The Federal Circuit held that the PTAB may consider legal conclusions of obviousness by experts, but the expert papers must make adequate factual findings and provide a satisfactory explanation as to determinations of obviousness in Icon Health and Fitness, Inc. v. Strava, Inc., No. 16-1475 (Fed. Cir. Feb. 27, 2017).

In an inter partes reexamination, an examiner found several claims of ICON’s patent obvious. The PTAB affirmed, issuing a general catchall statement that incorporated by reference the examiner’s findings, which in turn incorporated by reference statements by Strava’s witness and Strava’s attorney argument. ICON appealed to the Federal Circuit.

ICON argued that the PTAB’s principal error was its reliance on Strava’s expert testimony, which included opinions on the ultimate legal conclusion of obviousness. The Federal Circuit disagreed and held that the PTAB could consider such opinions, so long as other aspects of the expert’s declaration relate to underlying factual findings. The Federal Circuit also confirmed the PTAB’s incorporation-by-reference of examiner findings could sufficiently support an obviousness finding in some circumstances. But for some of the claims, the obviousness finding lacked factual support because it was ultimately based on an incorporation by reference of Strava’s attorney argument. The PTAB’s adoption of Strava’s argument did not “transform Strava’s attorney argument into factual findings or supply the requisite explanation that must accompany such findings.”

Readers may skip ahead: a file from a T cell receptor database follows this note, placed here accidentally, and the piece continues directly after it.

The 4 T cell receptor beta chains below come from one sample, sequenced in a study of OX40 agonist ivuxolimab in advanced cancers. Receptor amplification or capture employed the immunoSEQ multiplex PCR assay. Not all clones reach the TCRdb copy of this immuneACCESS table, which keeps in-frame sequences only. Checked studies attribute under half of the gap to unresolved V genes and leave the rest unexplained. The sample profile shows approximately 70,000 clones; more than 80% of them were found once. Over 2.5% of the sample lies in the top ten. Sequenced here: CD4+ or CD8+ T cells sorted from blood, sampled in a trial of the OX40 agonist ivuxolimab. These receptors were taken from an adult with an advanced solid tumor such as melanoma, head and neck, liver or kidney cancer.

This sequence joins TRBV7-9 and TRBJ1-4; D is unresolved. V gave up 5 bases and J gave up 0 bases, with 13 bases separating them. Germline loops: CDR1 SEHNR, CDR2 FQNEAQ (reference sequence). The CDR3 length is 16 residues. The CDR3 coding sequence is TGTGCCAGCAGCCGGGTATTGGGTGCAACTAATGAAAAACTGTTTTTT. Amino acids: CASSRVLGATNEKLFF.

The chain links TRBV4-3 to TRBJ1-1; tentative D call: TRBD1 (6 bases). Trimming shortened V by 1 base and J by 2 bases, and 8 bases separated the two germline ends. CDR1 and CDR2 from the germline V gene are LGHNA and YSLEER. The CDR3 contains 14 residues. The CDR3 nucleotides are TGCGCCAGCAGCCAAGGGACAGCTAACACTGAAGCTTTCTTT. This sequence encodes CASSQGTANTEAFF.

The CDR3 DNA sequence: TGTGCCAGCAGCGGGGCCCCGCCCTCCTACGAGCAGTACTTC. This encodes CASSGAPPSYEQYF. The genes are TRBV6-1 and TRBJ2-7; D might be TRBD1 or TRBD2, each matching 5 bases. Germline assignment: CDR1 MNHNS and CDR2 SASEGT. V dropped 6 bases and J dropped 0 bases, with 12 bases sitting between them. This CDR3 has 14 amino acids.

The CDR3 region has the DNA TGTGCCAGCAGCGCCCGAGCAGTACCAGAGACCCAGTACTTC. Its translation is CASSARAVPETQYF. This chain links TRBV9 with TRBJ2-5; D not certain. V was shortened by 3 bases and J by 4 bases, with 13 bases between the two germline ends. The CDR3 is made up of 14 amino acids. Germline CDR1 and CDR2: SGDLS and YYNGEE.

A two-judge majority agreed the case should be remanded to give the PTAB an opportunity to explain the factual findings to support its obviousness conclusion.